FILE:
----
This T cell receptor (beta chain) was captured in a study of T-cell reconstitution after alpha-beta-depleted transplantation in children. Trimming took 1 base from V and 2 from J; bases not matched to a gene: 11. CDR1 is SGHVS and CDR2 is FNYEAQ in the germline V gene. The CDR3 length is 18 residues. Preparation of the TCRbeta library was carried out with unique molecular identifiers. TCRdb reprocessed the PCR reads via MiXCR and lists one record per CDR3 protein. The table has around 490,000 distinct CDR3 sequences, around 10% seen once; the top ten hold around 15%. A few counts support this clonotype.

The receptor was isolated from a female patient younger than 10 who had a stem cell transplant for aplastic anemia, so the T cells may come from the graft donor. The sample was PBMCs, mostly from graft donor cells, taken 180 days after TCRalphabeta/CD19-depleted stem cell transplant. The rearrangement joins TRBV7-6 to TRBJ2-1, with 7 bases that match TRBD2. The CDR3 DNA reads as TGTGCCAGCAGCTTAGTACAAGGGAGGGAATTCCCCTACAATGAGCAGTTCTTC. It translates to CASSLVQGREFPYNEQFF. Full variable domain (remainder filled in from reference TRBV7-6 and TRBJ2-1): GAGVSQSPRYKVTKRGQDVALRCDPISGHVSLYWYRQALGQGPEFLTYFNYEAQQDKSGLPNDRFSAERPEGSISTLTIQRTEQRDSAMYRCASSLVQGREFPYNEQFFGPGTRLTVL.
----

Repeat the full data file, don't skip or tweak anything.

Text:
This T cell receptor (beta chain) was captured in a study of T-cell reconstitution after alpha-beta-depleted transplantation in children. Trimming took 1 base from V and 2 from J; bases not matched to a gene: 11. CDR1 is SGHVS and CDR2 is FNYEAQ in the germline V gene. The CDR3 length is 18 residues. Preparation of the TCRbeta library was carried out with unique molecular identifiers. TCRdb reprocessed the PCR reads via MiXCR and lists one record per CDR3 protein. The table has around 490,000 distinct CDR3 sequences, around 10% seen once; the top ten hold around 15%. A few counts support this clonotype.

The receptor was isolated from a female patient younger than 10 who had a stem cell transplant for aplastic anemia, so the T cells may come from the graft donor. The sample was PBMCs, mostly from graft donor cells, taken 180 days after TCRalphabeta/CD19-depleted stem cell transplant. The rearrangement joins TRBV7-6 to TRBJ2-1, with 7 bases that match TRBD2. The CDR3 DNA reads as TGTGCCAGCAGCTTAGTACAAGGGAGGGAATTCCCCTACAATGAGCAGTTCTTC. It translates to CASSLVQGREFPYNEQFF. Full variable domain (remainder filled in from reference TRBV7-6 and TRBJ2-1): GAGVSQSPRYKVTKRGQDVALRCDPISGHVSLYWYRQALGQGPEFLTYFNYEAQQDKSGLPNDRFSAERPEGSISTLTIQRTEQRDSAMYRCASSLVQGREFPYNEQFFGPGTRLTVL.